I had a block to walk from the tram along a cobble-stoned path to the hotel. You heard me, well, my bag, coming as I rolled along. They nickname this street the “Christmas Mile” at this time of year. The hotel faced onto a Christmas Market. An excellent location for my well researched Christmas themed trip.

I spent the next few hours strolling around the historical streets of Dresden, and four different Christmas Markets. The Striezelmarkt, outside the hotel’s front door, had a six-storied Christmas Pyramid which greeted me on exiting the hotel. It is the oldest market in Germany, being in its 584th year at my visit.

A short walk away, giant star lights twinkled in the trees near the church. Every street you passed contained decorations and lights. It was magical wandering around, taking it all in. It’s like you have stumbled into a fairytale land. Christmas music is playing. Children are laughing and squealing in delight, and sounds of merriment are heard at every turn.

I was uncertain if I’d have time to make it to the furthermost market from my hotel, but pleased I did. Augustusmarkt dazzled with its all white tents and blue dancing lights. The lights imitated snow falling. I welcomed the warmth from open fires, found a place to sit, and drank in the atmosphere. I did not want to leave. This was my favourite market of the night.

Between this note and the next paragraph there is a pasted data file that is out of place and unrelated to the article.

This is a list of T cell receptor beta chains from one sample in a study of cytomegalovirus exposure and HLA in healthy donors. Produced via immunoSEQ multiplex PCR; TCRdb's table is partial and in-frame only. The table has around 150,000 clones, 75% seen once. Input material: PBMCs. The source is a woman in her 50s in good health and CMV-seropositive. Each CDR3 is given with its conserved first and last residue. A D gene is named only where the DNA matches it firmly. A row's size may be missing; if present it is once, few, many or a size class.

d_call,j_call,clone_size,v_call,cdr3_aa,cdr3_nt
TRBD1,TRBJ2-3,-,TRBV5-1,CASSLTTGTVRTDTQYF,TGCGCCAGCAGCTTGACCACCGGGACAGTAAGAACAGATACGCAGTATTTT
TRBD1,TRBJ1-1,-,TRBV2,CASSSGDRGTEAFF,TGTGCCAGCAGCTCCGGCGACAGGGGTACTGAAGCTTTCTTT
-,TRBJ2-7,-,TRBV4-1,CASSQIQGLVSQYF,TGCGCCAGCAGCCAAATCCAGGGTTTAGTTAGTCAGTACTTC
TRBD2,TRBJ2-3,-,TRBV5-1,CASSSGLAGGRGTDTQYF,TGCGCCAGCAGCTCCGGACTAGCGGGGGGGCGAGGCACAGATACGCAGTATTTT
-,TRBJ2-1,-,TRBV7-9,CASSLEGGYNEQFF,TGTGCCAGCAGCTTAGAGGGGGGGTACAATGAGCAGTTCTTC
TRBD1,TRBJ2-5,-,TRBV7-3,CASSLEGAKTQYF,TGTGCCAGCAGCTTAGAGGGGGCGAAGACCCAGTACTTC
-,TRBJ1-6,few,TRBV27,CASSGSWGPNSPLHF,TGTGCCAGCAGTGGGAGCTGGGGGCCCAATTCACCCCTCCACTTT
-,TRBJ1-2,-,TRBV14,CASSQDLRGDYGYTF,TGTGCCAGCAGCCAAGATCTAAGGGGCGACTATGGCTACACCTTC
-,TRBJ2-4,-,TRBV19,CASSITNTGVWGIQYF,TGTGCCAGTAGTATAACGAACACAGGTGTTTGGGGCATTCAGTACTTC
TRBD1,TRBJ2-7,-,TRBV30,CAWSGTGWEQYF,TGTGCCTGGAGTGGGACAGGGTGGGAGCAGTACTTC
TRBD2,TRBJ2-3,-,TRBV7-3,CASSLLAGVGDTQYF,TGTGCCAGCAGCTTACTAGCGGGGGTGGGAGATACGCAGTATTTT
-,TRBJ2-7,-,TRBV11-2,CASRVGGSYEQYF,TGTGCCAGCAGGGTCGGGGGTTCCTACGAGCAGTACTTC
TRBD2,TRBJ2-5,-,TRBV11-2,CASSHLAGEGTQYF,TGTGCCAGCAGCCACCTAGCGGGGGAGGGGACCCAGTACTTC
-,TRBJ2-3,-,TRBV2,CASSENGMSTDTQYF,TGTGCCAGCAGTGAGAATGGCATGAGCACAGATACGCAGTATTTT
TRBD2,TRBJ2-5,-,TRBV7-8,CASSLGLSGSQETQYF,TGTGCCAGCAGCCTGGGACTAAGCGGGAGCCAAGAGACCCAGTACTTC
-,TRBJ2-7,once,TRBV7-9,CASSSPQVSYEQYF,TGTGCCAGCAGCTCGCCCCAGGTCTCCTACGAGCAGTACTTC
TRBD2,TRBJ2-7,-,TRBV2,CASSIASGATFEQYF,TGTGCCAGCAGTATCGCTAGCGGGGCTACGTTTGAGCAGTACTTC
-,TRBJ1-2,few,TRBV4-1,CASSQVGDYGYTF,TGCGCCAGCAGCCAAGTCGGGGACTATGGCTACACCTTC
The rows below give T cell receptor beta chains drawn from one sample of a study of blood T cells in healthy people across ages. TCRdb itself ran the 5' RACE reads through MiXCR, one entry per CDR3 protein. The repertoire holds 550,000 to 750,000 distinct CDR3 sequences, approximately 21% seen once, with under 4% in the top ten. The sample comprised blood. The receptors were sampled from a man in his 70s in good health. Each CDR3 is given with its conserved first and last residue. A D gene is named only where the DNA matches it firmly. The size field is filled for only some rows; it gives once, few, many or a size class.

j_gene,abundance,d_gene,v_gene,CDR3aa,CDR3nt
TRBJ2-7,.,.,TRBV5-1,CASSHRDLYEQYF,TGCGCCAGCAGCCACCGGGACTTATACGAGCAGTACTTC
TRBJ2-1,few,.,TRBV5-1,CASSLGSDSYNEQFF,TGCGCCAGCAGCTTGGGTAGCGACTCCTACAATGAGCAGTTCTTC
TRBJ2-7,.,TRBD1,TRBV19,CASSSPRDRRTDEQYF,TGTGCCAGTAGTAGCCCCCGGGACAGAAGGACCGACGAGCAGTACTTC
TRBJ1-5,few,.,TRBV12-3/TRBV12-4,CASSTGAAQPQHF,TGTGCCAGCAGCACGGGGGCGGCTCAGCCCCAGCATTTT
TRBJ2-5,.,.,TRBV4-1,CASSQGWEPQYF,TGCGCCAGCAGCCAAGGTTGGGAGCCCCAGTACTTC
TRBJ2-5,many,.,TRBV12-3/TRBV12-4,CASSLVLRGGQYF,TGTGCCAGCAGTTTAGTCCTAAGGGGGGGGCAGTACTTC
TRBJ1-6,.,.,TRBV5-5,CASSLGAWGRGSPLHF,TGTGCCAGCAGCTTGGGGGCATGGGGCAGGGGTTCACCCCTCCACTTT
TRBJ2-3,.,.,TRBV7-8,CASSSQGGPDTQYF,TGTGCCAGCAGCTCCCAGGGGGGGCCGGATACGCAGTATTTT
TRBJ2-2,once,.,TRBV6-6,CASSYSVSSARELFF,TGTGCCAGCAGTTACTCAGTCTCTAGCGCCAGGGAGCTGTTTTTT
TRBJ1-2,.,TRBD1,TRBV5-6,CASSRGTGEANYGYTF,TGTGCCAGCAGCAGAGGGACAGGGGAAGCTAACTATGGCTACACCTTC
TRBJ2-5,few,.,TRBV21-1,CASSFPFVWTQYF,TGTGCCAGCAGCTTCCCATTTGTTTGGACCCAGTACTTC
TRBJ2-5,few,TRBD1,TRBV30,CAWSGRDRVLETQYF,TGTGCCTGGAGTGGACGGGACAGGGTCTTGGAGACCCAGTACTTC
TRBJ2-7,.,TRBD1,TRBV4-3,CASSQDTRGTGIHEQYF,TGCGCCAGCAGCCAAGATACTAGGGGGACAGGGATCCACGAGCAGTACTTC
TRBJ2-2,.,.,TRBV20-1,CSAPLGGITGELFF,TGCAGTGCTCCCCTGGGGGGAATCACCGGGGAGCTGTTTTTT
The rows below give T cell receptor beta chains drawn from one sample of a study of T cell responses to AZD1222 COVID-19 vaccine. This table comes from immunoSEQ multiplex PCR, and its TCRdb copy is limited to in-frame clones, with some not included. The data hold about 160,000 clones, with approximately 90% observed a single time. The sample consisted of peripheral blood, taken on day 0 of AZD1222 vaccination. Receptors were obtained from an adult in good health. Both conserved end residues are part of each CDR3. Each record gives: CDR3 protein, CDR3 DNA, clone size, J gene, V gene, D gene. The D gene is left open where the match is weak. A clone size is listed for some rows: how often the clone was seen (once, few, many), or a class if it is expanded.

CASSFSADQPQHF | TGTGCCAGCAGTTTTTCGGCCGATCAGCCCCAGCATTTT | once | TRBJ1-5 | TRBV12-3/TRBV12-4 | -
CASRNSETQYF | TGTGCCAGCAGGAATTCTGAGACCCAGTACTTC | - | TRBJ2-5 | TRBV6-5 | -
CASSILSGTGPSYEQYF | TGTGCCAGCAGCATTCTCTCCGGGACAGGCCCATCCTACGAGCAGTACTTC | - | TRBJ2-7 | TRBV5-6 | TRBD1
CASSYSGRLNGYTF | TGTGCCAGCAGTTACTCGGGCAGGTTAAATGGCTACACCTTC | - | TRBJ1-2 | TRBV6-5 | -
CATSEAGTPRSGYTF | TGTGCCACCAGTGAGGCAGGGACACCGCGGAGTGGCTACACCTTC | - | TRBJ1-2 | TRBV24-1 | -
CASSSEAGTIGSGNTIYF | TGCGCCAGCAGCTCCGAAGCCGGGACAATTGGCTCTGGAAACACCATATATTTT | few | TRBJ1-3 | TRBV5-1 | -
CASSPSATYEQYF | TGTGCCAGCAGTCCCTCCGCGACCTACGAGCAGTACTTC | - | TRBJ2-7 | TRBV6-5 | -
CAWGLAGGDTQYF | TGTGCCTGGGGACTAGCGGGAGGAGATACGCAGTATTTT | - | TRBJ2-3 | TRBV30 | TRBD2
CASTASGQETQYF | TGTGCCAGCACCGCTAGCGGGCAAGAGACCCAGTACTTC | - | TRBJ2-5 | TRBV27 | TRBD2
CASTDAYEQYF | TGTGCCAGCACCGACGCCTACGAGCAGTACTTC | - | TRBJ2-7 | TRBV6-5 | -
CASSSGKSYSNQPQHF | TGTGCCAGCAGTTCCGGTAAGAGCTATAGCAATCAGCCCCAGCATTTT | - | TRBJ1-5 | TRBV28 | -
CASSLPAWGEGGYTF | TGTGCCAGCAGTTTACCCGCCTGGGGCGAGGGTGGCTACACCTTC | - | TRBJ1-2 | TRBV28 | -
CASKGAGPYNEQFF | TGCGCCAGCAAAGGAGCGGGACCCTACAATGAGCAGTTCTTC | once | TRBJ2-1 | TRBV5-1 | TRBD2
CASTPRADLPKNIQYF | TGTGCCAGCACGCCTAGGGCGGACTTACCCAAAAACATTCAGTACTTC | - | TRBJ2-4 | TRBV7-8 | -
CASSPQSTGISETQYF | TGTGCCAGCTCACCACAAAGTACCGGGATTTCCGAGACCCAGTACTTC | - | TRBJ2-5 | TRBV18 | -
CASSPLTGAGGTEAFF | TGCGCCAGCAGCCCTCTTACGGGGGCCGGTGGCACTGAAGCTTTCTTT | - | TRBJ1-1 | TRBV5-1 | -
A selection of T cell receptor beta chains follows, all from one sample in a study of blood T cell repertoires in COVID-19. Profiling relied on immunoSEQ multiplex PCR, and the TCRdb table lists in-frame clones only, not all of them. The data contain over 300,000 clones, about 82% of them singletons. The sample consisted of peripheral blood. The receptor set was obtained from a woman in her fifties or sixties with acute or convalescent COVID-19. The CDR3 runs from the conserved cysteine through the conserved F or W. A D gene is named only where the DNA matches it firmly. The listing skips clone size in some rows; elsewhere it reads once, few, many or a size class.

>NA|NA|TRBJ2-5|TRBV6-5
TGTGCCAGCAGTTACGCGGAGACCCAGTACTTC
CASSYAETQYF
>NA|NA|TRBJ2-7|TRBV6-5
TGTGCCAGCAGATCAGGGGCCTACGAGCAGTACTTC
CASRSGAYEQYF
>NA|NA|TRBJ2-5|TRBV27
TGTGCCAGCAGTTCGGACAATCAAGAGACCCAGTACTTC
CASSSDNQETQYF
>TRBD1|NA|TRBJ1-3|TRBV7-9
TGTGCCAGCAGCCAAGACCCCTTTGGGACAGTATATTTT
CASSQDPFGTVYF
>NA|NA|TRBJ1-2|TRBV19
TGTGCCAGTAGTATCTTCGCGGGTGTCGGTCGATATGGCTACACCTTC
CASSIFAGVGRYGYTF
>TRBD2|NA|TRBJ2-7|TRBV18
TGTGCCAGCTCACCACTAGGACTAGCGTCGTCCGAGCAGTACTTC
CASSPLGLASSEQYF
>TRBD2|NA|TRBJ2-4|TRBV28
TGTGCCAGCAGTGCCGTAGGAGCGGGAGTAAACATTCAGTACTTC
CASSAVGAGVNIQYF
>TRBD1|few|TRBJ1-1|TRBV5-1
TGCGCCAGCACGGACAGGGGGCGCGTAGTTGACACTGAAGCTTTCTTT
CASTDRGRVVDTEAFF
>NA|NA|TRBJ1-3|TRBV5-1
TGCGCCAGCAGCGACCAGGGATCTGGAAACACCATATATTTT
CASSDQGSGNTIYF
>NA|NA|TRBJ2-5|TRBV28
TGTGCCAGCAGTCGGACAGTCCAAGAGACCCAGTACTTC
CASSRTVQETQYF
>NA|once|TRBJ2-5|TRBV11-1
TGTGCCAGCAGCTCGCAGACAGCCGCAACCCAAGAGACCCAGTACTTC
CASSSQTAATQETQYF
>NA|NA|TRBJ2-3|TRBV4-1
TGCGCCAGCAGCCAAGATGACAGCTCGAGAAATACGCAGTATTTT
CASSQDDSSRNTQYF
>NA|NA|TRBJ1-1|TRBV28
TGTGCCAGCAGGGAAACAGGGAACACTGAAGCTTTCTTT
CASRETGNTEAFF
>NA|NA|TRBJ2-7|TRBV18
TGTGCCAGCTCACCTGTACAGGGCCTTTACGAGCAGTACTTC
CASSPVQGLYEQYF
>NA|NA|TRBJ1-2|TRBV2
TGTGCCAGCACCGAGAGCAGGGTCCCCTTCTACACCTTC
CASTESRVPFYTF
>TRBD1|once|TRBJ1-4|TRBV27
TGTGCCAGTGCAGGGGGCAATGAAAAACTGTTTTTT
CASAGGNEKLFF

The 21st of December is the day where I’m leaving London to fly to Israel and I get a bit of a nasty shock after I have checked in and already have my boarding pass. I have a tough decision to make and it wasn’t easy.

21st December (1996) Flight to Israel

I caught the Gatwick Express to Gatwick Airport and checked in. Before further formalities, I visited the ATM to attain the bulk of my spending money from my Danish bank account. I had some English Sterling cash, and some left over US dollars cash, but I’d planned to take out the rest of my budget while filling in time at the airport.

My debit Visa card would not work. The screen kept displaying “Wrong PIN”. I rang my share house and asked one of my housemates to go through my purse and find my PIN number. My housemate now knew my PIN number, but I was desperate at this point. The number he read out was the number I’d been entering. So it wasn’t the wrong PIN like the machine kept saying. Being a Saturday, no one answered when I rang the bank in Denmark.